I loved this piece from Food 52 today. Here in Texas, we’re in full-swing summer. The A/C is pumping, closed-toed shoes are shoved in the back of the closet, and … Continue reading How to Judge a Person by their Ice Cream Choice
I bought 12 peaches. One molded and attracted a hoard of fruit flies that made me nearly gag. I didn’t want to throw them all away (expensive!), so I stuck them in the freezer to bide my time and kill any remaining flies. That was 5 weeks ago. Here’s my plan: pickled peaches from Saveur. Any tips for a first time pickler?
3½ cups sugar
1½ cups white vinegar
14–16 ripe medium peaches, peeled
8 whole cloves
2 sticks cinnamon
1″ piece ginger, peeled and thinly sliced
1. Bring a canning pot of water to a boil. Submerge 2 one-quart canning jars and their lids and ring bands in boiling water; sterilize equipment for 10 minutes. Remove from boiling water with tongs, draining jars, and transfer to a clean dish towel.
2. Combine sugar, vinegar, and 1½ cups water in a heavy medium-size pot and bring to a boil over medium-high heat, stirring until sugar dissolves. Working in batches slide peaches into the pickling liquid and cook, turning once or twice, until peaches soften but before they turn fuzzy, 4–5 minutes per batch. Transfer peaches to a bowl as done.
3. Divide cloves, cinnamon, and ginger between the 2 jars. Cut any peaches with brown spots into halves or quarters, discarding pits, and trim away the brown spots. Spoon peaches into the jars, filling the gaps with the halves and quarters and packing the jars as tightly as possible.
4. Return pickling liquid to a boil, then pour boiling liquid into each jar, covering peaches and filling jar to 1/4″ from the rims. Let liquid settle in jars, then add more boiling liquid as necessary. Discard any remaining liquid. Wipe jar rims with a clean dish towel, place lids on jars, and screw on ring bands.
5. Transfer filled jars to a canning rack, submerge in a canning pot of gently boiling water (jars should be covered by at least 1″ of water), and process for 10 minutes. Carefully lift jars from water with jar tongs and place on a dish towel at least 1″ apart to let cool undisturbed for 24 hours. To test that jars have properly sealed, press on center of each lid. Remove your finger; if lid stays down, it’s sealed. Refrigerate any jars of pickled peaches that aren’t sealed; use within 4 weeks.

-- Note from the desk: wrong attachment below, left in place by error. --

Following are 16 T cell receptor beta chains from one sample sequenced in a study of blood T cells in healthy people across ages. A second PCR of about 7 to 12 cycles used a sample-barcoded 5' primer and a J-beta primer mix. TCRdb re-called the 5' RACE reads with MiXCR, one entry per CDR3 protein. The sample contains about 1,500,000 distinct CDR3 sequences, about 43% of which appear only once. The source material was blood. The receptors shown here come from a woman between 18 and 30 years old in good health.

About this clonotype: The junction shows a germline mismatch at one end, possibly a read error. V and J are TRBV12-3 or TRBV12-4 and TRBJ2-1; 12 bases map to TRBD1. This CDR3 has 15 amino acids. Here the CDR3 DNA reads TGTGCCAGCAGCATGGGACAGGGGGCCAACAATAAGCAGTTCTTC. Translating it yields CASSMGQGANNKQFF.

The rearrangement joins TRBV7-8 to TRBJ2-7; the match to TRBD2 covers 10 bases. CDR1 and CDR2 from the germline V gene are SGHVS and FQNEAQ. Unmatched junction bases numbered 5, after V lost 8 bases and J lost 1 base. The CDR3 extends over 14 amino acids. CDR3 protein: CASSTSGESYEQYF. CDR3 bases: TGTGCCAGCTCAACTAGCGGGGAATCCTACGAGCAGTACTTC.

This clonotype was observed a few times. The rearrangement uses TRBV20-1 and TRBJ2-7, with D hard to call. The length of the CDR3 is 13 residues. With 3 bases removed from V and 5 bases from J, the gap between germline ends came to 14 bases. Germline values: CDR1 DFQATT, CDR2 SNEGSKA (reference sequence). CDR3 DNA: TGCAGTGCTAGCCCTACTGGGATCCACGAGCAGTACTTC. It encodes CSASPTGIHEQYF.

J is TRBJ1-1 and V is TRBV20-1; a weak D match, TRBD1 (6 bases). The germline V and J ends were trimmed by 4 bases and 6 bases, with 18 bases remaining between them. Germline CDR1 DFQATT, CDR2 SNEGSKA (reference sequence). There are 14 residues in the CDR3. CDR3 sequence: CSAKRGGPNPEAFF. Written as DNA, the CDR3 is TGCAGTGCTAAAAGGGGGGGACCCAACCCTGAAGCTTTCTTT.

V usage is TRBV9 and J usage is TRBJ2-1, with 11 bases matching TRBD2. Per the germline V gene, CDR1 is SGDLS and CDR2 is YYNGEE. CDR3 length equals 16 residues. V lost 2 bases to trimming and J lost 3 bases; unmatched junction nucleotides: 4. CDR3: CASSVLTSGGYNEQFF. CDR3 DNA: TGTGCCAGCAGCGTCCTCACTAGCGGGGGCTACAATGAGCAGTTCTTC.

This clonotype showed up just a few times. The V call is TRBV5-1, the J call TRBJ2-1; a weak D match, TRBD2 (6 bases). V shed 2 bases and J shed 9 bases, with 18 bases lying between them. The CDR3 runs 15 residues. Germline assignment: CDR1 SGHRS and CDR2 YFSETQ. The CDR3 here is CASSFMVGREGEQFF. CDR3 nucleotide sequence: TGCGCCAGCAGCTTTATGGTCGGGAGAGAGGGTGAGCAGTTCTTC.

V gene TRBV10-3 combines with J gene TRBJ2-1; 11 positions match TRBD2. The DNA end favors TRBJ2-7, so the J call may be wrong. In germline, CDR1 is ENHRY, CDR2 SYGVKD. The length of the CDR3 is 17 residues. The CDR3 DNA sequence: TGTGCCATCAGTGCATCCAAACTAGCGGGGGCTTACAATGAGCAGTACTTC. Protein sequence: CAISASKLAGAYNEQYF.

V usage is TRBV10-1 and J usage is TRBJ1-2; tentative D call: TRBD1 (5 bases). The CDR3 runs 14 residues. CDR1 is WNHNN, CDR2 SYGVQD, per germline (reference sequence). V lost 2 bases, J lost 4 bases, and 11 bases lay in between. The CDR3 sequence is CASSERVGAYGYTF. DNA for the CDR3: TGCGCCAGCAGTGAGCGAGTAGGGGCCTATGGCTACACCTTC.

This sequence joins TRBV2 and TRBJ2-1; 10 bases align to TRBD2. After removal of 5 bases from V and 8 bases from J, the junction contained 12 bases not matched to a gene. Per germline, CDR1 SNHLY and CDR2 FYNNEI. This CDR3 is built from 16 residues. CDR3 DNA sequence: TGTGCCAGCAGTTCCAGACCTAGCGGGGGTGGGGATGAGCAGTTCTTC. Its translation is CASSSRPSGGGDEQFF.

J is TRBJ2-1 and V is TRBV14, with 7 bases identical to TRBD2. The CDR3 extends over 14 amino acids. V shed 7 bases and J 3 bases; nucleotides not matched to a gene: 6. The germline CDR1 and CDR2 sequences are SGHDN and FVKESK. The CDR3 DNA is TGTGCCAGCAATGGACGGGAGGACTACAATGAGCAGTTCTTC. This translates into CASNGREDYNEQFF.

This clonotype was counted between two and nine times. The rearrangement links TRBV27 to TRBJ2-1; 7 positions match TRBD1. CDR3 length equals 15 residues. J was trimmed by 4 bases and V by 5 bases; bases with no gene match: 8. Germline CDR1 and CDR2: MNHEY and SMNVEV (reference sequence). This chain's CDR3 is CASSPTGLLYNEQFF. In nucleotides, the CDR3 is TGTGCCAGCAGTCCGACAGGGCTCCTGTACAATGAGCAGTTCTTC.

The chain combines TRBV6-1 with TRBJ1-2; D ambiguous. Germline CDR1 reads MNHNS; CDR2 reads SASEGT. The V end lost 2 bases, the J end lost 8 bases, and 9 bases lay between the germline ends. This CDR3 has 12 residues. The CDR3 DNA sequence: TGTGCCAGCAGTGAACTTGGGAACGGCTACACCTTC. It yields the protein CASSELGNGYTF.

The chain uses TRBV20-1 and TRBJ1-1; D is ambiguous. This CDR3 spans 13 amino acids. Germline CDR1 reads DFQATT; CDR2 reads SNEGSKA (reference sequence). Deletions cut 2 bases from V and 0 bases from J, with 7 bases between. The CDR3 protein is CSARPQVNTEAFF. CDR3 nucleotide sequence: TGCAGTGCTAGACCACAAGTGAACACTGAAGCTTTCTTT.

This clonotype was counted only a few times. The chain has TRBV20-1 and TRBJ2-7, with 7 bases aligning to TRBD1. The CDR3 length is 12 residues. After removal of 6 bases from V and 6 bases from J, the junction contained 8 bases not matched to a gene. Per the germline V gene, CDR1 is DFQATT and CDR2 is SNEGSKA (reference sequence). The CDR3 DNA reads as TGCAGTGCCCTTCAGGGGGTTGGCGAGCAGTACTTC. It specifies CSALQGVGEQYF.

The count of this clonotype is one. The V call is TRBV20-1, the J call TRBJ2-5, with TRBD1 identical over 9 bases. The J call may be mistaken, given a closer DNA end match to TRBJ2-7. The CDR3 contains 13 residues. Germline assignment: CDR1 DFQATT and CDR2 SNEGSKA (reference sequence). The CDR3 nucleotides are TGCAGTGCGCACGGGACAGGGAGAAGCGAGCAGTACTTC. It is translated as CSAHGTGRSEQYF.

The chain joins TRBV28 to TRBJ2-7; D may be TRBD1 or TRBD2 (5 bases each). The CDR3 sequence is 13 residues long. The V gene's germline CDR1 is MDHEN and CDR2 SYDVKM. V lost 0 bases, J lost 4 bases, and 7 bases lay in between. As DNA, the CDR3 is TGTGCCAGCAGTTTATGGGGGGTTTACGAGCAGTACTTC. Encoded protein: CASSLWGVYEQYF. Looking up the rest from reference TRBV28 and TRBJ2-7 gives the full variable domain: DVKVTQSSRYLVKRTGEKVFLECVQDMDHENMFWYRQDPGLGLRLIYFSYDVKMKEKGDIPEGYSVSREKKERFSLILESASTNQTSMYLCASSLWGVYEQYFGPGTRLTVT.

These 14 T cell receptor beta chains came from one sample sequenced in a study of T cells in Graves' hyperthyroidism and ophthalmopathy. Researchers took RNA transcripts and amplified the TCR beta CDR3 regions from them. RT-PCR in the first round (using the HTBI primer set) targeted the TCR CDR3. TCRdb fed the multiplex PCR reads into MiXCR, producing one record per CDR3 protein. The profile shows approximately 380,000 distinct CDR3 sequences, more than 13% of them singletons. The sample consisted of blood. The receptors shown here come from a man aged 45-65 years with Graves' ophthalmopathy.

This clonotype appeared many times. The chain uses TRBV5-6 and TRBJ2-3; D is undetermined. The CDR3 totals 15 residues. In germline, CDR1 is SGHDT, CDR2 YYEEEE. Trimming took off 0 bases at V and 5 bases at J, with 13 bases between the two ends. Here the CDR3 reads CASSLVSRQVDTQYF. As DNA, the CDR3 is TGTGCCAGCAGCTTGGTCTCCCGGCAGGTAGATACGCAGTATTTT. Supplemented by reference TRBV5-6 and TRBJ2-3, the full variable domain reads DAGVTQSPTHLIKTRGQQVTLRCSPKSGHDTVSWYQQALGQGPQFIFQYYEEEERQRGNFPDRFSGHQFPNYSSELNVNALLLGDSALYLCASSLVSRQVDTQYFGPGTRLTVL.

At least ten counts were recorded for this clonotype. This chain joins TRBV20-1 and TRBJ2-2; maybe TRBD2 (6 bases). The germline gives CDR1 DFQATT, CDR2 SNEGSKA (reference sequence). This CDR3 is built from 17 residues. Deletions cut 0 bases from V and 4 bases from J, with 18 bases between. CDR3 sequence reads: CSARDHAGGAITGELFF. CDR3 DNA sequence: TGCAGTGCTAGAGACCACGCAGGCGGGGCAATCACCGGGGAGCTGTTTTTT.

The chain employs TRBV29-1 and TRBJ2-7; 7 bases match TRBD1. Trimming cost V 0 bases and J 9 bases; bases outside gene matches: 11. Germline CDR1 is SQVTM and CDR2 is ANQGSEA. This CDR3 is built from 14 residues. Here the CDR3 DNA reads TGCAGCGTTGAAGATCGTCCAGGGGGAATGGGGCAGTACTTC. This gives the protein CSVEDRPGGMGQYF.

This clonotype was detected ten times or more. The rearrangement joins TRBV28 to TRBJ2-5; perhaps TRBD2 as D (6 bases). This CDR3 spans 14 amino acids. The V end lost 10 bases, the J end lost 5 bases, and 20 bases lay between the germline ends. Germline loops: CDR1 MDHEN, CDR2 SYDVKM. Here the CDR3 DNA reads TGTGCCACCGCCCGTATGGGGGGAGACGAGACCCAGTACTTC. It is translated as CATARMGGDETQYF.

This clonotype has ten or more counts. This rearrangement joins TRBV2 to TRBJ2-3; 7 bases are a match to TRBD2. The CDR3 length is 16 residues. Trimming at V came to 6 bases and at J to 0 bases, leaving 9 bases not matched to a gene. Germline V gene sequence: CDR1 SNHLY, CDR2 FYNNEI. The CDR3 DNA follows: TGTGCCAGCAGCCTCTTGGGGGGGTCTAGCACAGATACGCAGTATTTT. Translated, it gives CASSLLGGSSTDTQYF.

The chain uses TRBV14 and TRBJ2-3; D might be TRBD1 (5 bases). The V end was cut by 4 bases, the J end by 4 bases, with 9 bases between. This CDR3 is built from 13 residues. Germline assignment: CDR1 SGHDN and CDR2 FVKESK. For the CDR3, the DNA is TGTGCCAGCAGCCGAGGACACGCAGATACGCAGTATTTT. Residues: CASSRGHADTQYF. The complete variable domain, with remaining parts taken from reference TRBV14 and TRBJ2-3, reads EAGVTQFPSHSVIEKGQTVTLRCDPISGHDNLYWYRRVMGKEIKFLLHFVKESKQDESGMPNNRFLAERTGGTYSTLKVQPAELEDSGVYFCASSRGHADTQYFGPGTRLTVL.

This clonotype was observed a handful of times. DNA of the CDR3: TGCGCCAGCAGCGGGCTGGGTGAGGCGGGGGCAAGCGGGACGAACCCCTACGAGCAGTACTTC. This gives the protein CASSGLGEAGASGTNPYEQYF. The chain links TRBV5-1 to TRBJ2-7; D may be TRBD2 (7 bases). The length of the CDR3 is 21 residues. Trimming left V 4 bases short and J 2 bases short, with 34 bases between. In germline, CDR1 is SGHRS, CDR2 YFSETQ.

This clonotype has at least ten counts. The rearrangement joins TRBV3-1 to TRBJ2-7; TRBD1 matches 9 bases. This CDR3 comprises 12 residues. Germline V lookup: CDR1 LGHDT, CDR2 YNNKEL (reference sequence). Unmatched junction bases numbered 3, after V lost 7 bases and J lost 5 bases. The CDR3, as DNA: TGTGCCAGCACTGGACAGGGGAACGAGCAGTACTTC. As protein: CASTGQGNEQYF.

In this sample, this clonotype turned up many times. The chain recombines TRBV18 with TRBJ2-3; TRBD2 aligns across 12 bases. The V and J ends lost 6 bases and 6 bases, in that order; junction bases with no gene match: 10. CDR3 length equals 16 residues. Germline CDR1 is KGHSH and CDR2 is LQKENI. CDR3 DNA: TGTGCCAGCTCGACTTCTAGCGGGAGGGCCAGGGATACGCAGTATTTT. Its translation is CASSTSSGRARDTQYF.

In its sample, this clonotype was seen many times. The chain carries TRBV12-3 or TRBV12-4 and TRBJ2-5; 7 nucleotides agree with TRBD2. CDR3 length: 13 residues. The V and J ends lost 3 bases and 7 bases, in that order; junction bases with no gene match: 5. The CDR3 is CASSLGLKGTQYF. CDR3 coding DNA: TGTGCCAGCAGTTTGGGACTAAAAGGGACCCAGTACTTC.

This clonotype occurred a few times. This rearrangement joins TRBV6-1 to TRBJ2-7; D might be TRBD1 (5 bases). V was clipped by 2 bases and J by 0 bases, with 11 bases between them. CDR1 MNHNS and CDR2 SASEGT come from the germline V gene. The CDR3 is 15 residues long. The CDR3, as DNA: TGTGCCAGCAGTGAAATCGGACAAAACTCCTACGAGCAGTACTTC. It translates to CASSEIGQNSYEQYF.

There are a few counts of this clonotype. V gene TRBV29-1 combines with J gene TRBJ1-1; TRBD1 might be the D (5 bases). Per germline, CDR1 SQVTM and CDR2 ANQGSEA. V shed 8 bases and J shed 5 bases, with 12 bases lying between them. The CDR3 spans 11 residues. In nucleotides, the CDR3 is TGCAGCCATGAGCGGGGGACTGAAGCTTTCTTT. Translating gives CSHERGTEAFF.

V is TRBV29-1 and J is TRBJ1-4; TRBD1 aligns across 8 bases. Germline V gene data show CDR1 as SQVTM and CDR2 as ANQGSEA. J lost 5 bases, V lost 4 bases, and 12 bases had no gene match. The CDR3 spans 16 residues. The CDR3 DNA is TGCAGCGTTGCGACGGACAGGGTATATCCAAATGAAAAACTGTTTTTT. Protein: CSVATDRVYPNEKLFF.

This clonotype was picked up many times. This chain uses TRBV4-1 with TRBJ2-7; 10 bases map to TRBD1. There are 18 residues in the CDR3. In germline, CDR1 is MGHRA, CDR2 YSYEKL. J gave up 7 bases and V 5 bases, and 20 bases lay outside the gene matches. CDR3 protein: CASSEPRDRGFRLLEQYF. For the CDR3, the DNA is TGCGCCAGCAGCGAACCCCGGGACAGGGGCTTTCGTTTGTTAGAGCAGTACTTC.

MAKES 2 QUARTS
Red wines are perfect for nippy nights during fall and winter, but come summer, they taste heavy and uncomfortable. Tannins when I’m sweating? Ugh. Solution: make sangria with that red … Continue reading Summer Sangria
Earlier this summer, I procured a smoker from a friend for the very reasonable price of $30. It was older and well-loved, but still in decent shape. My friend was trying to sell it on Craig’s List but I was willing to take it off his hands after tasting some of is smoked meats. I had no prior experience with smoking but I was quite eager to step into the game. Throughout the summer I’ve used it three times: first with beef brisket, then pork ribs, then brisket again. I chose brisket again because of the success on the first go-round and the fact I knew it would be a crowd pleaser. (We’ll ignore the ribs for now; still got some tinkering to do there.)
I researched what type of rub to lather on the delicious cut of meat. There seems to be quite a variety so I won’t lie to you and pretend I looked extensively; I just randomly picked one of the first recipes I came across. Hats off to Bobby Flay’s Oklahoma Joe recipe, which served as the basis for my first rub. Of course I didn’t have all the spices on hand, so I made some alterations. Here is how the rub actually shook out:
- 1/4 cup kosher salt
- 1/4 cup sugar